Want to learn kayaking?

Want to learn kayaking?

Kayaking can range from a relaxing trip on a calm lake or river to an adrenaline pumping extreme sport. Unless you’re seeking an adventure, it is advisable for most beginners to start slow on calm waters and avoid white water kayaking on day one.

Beginners thinking about hitting the water the first time only need to know a few simple things to enjoy a gorgeous day outdoors. Kayaks come in several styles, shapes, and sizes. They can be sit on, sit in, long, short, wide, or narrow. Sit in are more commonly heard of, but require more skill in the advent of flipping the boat. Sit on kayaks are generally advised to first time kayakers and are usually wider, more stable and allow for a easy way to get on. The length and width of the boat determine stability and maneuverability. The wider and lower the boat, the harder it is for it to tip over or throw you out. While a shorter boat is easier to turn and maneuver. However as the time comes, longer and narrower boats do allow for faster speeds with less physical effort. So in general a short, wide, sit on kayak is a good starting place for most beginners.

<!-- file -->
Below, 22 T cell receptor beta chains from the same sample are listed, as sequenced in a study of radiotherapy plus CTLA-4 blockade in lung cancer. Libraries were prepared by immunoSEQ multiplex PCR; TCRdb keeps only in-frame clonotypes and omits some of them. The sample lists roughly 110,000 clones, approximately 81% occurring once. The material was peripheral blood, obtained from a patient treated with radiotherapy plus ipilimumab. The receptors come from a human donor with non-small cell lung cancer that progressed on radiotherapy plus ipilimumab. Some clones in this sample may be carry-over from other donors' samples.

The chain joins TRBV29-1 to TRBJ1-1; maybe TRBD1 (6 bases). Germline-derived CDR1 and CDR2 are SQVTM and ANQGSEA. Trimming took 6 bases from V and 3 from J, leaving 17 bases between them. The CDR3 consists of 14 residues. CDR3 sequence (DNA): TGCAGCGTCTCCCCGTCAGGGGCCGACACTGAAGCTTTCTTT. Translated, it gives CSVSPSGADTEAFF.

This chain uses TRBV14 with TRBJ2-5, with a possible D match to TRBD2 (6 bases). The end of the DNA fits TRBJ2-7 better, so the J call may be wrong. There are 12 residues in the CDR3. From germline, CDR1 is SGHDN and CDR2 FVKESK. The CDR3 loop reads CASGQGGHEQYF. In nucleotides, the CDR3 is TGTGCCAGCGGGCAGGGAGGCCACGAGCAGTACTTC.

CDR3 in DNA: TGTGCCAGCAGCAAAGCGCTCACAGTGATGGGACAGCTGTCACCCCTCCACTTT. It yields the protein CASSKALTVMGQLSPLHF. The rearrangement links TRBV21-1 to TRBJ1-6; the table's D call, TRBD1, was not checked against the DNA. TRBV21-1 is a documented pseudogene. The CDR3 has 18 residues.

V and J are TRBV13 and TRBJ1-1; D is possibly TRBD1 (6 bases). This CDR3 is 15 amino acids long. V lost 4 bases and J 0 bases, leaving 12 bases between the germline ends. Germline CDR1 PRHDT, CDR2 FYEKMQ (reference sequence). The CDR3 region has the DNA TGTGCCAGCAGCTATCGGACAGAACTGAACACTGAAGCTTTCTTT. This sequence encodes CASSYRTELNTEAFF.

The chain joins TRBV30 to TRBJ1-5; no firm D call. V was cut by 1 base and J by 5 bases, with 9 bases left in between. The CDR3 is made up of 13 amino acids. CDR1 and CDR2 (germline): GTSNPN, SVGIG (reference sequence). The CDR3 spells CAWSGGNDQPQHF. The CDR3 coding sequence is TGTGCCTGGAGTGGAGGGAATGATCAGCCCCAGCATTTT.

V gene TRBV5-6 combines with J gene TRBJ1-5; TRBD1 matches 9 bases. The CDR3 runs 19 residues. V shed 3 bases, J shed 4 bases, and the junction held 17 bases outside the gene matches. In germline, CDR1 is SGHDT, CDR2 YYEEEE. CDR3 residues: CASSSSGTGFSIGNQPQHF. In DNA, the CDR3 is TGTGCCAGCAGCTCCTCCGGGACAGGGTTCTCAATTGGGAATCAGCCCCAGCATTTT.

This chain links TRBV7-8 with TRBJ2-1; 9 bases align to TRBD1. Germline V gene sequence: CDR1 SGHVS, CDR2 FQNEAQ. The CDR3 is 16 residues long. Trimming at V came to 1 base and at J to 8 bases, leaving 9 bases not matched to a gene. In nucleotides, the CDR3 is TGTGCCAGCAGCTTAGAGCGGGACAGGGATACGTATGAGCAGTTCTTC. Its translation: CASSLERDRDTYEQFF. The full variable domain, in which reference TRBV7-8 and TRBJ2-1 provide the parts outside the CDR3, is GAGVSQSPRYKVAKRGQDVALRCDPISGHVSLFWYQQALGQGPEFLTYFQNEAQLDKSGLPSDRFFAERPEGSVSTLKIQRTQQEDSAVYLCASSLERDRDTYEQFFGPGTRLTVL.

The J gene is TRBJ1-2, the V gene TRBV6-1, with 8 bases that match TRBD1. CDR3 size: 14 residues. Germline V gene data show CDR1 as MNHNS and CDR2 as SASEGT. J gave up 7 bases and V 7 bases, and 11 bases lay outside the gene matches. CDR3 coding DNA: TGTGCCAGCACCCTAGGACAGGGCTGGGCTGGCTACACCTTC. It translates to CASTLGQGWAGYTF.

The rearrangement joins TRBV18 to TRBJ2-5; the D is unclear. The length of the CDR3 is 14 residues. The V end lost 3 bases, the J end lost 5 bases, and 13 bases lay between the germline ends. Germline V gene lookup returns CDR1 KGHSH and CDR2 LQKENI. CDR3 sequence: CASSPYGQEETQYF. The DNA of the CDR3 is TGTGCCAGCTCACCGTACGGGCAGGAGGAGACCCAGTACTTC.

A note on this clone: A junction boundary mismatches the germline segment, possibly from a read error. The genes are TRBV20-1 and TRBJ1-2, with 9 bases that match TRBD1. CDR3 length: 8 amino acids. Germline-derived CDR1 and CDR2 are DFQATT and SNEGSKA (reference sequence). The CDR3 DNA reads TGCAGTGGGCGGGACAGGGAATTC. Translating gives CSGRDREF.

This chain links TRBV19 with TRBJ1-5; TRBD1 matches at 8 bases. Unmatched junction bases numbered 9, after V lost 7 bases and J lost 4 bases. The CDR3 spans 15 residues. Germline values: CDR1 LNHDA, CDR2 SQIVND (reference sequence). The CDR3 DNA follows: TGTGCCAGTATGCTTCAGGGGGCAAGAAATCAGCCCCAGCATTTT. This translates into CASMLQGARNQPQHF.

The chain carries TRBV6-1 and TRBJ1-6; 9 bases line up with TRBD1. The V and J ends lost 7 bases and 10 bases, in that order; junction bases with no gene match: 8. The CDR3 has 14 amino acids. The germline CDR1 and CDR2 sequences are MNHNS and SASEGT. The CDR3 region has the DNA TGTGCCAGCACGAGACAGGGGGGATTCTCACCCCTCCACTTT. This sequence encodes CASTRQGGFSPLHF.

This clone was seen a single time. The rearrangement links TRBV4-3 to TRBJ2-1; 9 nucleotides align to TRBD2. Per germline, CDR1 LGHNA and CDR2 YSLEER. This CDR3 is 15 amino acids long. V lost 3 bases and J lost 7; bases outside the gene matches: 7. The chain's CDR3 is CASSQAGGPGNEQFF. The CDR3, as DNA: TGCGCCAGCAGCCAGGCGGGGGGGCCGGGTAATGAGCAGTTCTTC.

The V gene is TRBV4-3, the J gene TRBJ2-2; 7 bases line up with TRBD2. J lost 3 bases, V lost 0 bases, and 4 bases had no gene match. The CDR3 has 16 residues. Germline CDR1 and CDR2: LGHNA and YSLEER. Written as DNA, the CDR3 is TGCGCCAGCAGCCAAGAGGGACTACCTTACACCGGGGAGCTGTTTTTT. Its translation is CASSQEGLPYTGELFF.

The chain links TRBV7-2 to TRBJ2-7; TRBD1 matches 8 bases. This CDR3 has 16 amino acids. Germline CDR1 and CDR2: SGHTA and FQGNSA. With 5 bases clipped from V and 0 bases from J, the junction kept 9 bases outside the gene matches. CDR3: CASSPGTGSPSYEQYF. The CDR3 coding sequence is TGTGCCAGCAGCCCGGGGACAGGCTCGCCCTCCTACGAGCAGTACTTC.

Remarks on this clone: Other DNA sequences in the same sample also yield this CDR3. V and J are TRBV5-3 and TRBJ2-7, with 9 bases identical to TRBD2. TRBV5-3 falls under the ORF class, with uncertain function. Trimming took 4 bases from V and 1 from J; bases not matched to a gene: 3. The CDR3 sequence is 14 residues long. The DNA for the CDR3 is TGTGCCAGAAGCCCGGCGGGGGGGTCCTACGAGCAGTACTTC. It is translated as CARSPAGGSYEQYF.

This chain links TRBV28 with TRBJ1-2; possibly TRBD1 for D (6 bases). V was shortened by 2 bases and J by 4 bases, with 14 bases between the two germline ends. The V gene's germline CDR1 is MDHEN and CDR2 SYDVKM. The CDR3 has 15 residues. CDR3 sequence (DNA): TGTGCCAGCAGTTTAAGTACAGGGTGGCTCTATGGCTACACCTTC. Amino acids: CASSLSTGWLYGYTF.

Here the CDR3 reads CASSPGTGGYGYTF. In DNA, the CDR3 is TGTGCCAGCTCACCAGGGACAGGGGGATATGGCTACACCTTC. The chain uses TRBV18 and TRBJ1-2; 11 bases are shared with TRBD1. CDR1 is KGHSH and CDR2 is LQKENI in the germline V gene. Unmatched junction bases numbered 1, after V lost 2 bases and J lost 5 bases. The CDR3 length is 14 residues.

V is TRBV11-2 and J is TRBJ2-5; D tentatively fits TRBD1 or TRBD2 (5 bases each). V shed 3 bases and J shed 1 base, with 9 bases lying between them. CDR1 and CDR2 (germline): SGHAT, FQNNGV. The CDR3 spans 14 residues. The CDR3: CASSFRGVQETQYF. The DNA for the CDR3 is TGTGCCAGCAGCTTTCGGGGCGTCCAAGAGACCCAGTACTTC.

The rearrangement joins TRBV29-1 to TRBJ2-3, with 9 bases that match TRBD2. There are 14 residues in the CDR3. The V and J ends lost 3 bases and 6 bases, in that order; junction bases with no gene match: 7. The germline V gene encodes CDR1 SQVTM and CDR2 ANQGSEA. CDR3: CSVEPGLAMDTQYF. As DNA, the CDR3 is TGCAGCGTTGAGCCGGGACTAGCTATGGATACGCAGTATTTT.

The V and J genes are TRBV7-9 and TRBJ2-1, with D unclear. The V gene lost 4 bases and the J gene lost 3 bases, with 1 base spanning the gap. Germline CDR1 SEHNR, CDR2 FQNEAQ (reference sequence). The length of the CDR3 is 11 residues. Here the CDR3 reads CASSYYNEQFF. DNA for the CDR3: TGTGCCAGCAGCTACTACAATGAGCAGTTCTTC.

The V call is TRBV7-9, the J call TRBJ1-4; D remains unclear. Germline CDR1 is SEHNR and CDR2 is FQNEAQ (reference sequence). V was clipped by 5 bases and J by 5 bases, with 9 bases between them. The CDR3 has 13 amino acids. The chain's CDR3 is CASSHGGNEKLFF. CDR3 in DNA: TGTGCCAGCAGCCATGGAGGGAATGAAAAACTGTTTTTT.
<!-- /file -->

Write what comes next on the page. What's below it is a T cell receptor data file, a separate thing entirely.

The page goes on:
After a suitable boat is found, all that are needed are paddles and life jackets. Life jackets come in many shapes and sizes, so find one that fits properly. A life jacket that is too tight causes discomfort for the duration of the ride and one that is too big may come off when in the water. Make sure and test the life jacket’s size before starting on the kayak. Many times a life jacket seems good enough only to float half above the person when they swim around. A life jacket that fits should have a couple inches of clearance when pulled away from the chest and be able to move around the smallest amount. Depending on how many people are going to be in the kayak, single or double sided paddles should be considered. In a one person kayak it is often advised that both sides of the pole have a paddle to limit time spent switching grips in order to go on a straight path. When two or more people are on a multi person kayak, a one sided paddle may be better to avoid hitting each other’s paddles when rowing.

The next part is the fun part. Get on the water. It may take a few minutes to get the rowing down, especially if two or more people are trying to equal each other’s strokes, but sit back relax as the water rushes by you. Never worry about falling out either. With a suitable life jacket and calm water, getting in the lake or river is a rather enjoyable way to cool down when working up a good sweat on the kayak. Also, most beginner kayaks wide and designed to allow easy access when getting back on from in the water.

As you become more experienced and look for more options, consider a slightly faster river or a longer and thinner kayak. Your strokes will push you further with less effort and you’ll soon be addicted to the most relaxing workout around.

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